Earth Today | The plastics battle is on
TRACEABILITY AND public access to information are being championed as key to the success of national and global efforts to rein in the plastics pollution.
“The traceability of plastic products across their life cycle is essential to identify areas where interventions may be needed and bring about the adoption of circular approaches,” notes the United Nations Environment Programme (UNEP) publication, From Pollution to Solution: A Global Assessment of Marine Litter and Plastic Pollution.
“In recent years, citizen science and community-led activities and organisations have come together to address these problems; examples include the brand audit of Break Free from Plastic, which looks at tackling plastic pollution across the whole value chain from extraction to disposal, and the Plastic Polluters Brand Audits of shorelines to identify major corporations whose products contribute to accumulations of plastic waste that are polluting inland waters and oceans,” the 2021 publication added.
Traceability, the document said, is also important for keeping track of toxic chemicals added to plastics during production, in order to help reduce the loss of materials and value, and potentially achieve better environmental management of post-consumption waste.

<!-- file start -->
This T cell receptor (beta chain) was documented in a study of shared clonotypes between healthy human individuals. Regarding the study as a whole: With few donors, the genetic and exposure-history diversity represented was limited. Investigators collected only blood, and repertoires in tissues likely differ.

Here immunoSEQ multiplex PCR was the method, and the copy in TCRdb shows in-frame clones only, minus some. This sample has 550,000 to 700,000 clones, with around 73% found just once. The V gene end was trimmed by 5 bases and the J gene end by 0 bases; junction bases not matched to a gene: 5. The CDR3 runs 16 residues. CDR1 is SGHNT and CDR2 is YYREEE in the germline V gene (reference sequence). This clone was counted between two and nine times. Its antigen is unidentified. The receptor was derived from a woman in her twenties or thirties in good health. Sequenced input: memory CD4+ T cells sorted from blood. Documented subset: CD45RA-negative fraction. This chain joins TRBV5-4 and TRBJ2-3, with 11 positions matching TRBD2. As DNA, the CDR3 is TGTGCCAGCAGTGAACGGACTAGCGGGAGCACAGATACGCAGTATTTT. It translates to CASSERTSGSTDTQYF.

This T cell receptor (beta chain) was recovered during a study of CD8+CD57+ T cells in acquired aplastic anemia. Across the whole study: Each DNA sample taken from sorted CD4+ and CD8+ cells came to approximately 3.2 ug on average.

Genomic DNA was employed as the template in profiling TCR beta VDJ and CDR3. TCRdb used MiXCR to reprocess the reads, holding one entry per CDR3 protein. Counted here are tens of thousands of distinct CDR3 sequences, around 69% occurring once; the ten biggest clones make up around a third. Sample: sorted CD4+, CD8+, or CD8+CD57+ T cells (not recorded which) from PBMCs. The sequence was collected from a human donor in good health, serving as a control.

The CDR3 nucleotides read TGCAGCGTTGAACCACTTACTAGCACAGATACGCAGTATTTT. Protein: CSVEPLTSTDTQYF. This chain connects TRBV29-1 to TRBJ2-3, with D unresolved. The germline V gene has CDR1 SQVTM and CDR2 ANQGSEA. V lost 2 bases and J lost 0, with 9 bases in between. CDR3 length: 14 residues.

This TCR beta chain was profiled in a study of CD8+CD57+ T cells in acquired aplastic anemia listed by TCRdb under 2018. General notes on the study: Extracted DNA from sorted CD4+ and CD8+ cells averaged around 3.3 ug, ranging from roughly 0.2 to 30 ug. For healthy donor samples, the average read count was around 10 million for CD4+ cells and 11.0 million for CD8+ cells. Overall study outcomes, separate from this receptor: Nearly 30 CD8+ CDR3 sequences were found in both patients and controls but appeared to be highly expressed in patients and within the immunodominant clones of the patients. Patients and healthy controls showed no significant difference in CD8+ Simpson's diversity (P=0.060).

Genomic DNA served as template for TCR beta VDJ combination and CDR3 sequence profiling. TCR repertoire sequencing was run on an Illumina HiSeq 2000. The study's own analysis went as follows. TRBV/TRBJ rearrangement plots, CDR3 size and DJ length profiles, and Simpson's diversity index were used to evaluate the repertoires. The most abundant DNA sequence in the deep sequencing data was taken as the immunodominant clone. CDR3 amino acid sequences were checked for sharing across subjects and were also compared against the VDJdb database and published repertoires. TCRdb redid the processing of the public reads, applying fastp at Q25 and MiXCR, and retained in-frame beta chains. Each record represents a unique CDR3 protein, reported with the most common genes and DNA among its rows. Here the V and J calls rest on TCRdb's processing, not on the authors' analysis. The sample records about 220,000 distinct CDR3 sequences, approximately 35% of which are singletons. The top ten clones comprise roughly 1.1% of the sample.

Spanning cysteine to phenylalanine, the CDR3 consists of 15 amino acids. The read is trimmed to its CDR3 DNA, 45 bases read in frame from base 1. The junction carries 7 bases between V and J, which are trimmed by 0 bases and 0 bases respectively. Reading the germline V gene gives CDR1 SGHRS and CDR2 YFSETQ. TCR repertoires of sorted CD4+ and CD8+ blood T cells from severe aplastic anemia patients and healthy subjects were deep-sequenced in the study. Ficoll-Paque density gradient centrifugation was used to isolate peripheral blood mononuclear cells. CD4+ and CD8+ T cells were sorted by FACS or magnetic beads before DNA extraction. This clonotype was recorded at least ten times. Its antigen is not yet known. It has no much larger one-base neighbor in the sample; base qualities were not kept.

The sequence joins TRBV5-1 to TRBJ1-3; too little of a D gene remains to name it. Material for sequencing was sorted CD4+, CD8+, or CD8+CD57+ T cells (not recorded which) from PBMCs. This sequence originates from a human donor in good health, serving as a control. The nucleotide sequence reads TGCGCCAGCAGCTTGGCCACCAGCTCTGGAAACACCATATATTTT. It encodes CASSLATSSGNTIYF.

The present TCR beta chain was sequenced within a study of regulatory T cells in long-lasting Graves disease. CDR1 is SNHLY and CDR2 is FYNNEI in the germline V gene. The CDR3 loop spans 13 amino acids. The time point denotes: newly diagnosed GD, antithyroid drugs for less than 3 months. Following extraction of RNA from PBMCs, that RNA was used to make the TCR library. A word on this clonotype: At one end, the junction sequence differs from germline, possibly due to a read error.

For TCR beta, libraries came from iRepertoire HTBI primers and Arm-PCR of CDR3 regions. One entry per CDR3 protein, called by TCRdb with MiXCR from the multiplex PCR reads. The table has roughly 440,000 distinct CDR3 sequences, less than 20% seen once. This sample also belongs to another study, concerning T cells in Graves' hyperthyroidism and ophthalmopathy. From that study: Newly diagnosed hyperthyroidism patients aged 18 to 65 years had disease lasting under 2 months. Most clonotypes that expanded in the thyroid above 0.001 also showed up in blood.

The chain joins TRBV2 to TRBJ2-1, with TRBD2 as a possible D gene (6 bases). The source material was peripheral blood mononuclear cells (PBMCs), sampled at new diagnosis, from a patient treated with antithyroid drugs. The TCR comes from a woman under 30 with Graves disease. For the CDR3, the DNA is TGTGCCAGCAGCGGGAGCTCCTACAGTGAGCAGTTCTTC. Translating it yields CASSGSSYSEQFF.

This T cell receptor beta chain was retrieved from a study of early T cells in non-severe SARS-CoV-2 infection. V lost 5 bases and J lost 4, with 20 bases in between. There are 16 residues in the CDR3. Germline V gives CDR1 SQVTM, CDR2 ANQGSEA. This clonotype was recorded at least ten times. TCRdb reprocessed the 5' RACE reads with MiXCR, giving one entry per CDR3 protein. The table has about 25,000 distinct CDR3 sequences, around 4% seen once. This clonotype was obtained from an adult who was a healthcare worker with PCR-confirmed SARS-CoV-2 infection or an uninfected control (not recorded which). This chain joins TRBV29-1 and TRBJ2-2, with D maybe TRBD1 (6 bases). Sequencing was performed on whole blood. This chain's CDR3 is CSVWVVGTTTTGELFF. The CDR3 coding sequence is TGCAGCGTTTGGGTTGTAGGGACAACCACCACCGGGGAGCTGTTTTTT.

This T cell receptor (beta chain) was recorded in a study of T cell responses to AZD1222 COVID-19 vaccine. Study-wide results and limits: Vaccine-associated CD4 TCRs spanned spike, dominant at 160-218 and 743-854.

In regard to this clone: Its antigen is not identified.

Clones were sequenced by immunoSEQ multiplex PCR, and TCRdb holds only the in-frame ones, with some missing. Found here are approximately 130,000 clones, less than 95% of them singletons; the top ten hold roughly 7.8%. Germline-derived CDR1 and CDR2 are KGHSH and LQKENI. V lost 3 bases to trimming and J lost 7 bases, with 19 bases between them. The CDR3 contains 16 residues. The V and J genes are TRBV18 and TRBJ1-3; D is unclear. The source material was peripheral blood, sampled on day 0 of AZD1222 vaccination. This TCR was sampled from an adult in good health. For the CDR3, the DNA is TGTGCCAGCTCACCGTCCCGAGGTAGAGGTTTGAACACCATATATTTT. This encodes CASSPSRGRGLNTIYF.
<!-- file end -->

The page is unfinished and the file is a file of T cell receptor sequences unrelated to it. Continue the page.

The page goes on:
“Delivering traceability has a long history in the food supply chain and the financial sector. It has become synonymous with the use of blockchain technologies. The plastic industry has recently begun to explore the use of these technologies to establish systems that will enable data exchanges among suppliers and producers, and provide traceability and transparency across what is today a fragmented supply chain,” the report explains.
The benefits, it said, are many. They include making it easier for suppliers, processors, manufacturers, moulders, and brand owners to choose traceable, sustainable and circular materials; and incentivising suppliers and manufacturers “to produce traceable, sustainable and circular materials and products, and provide critical life-cycle information for reverse logistics, including take-back of products, materials and components”.
According to the UNEP report, these adaptations are in sync with the new plastics economy that has as its goal, “a system in which plastic packaging never becomes waste, but can re-enter the economy as a valuable biological or technical material”.
“It is widely recognised that traceability and public information systems are needed, supported, for example, by QR codes that allow consumers to find out about the properties of a traced object, including any positive or negative effects with which it is associated and any certification standards. Consumers of plastic products also need to be aware of the institutional relations that activate and constrain such traceability systems, which could help them understand whether they can trust the information they receive,” it notes.
Also important are more comprehensive certification and labelling schemes.
“To date, the main such schemes for plastics have focused on recyclability. As more knowledge and research reveal post-consumption impacts, plastic traceability schemes will need to make consumers more aware of the full hazards and risks of products,” the publication says further.